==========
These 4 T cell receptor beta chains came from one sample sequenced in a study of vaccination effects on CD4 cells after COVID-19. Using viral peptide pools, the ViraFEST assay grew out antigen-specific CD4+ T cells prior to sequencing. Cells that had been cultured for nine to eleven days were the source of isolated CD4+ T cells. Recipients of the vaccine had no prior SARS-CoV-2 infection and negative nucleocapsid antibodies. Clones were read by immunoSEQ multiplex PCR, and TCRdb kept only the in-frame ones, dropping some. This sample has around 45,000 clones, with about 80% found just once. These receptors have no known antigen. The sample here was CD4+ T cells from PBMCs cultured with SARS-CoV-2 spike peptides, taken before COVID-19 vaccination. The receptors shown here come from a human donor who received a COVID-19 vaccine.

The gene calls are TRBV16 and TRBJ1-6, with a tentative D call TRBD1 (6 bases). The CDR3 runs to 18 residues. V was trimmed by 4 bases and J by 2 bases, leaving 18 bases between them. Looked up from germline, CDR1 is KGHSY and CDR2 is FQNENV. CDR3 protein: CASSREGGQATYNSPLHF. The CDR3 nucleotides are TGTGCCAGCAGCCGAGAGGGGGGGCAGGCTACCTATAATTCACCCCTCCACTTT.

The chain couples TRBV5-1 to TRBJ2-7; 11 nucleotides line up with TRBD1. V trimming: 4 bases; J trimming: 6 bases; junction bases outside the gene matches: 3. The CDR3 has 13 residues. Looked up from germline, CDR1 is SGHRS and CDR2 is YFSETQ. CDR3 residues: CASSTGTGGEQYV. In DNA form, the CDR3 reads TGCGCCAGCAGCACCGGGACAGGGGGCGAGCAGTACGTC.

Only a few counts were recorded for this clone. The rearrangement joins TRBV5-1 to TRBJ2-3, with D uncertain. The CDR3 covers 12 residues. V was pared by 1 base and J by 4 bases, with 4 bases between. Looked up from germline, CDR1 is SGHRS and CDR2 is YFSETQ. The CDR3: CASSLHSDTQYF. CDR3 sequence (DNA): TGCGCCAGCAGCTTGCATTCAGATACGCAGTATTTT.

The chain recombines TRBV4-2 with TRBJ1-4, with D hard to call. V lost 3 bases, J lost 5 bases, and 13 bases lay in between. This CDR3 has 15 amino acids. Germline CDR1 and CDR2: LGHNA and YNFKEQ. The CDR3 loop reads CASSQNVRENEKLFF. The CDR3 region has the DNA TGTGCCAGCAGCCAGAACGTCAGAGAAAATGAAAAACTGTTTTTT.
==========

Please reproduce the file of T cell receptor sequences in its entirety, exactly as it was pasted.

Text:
These 4 T cell receptor beta chains came from one sample sequenced in a study of vaccination effects on CD4 cells after COVID-19. Using viral peptide pools, the ViraFEST assay grew out antigen-specific CD4+ T cells prior to sequencing. Cells that had been cultured for nine to eleven days were the source of isolated CD4+ T cells. Recipients of the vaccine had no prior SARS-CoV-2 infection and negative nucleocapsid antibodies. Clones were read by immunoSEQ multiplex PCR, and TCRdb kept only the in-frame ones, dropping some. This sample has around 45,000 clones, with about 80% found just once. These receptors have no known antigen. The sample here was CD4+ T cells from PBMCs cultured with SARS-CoV-2 spike peptides, taken before COVID-19 vaccination. The receptors shown here come from a human donor who received a COVID-19 vaccine.

The gene calls are TRBV16 and TRBJ1-6, with a tentative D call TRBD1 (6 bases). The CDR3 runs to 18 residues. V was trimmed by 4 bases and J by 2 bases, leaving 18 bases between them. Looked up from germline, CDR1 is KGHSY and CDR2 is FQNENV. CDR3 protein: CASSREGGQATYNSPLHF. The CDR3 nucleotides are TGTGCCAGCAGCCGAGAGGGGGGGCAGGCTACCTATAATTCACCCCTCCACTTT.

The chain couples TRBV5-1 to TRBJ2-7; 11 nucleotides line up with TRBD1. V trimming: 4 bases; J trimming: 6 bases; junction bases outside the gene matches: 3. The CDR3 has 13 residues. Looked up from germline, CDR1 is SGHRS and CDR2 is YFSETQ. CDR3 residues: CASSTGTGGEQYV. In DNA form, the CDR3 reads TGCGCCAGCAGCACCGGGACAGGGGGCGAGCAGTACGTC.

Only a few counts were recorded for this clone. The rearrangement joins TRBV5-1 to TRBJ2-3, with D uncertain. The CDR3 covers 12 residues. V was pared by 1 base and J by 4 bases, with 4 bases between. Looked up from germline, CDR1 is SGHRS and CDR2 is YFSETQ. The CDR3: CASSLHSDTQYF. CDR3 sequence (DNA): TGCGCCAGCAGCTTGCATTCAGATACGCAGTATTTT.

The chain recombines TRBV4-2 with TRBJ1-4, with D hard to call. V lost 3 bases, J lost 5 bases, and 13 bases lay in between. This CDR3 has 15 amino acids. Germline CDR1 and CDR2: LGHNA and YNFKEQ. The CDR3 loop reads CASSQNVRENEKLFF. The CDR3 region has the DNA TGTGCCAGCAGCCAGAACGTCAGAGAAAATGAAAAACTGTTTTTT.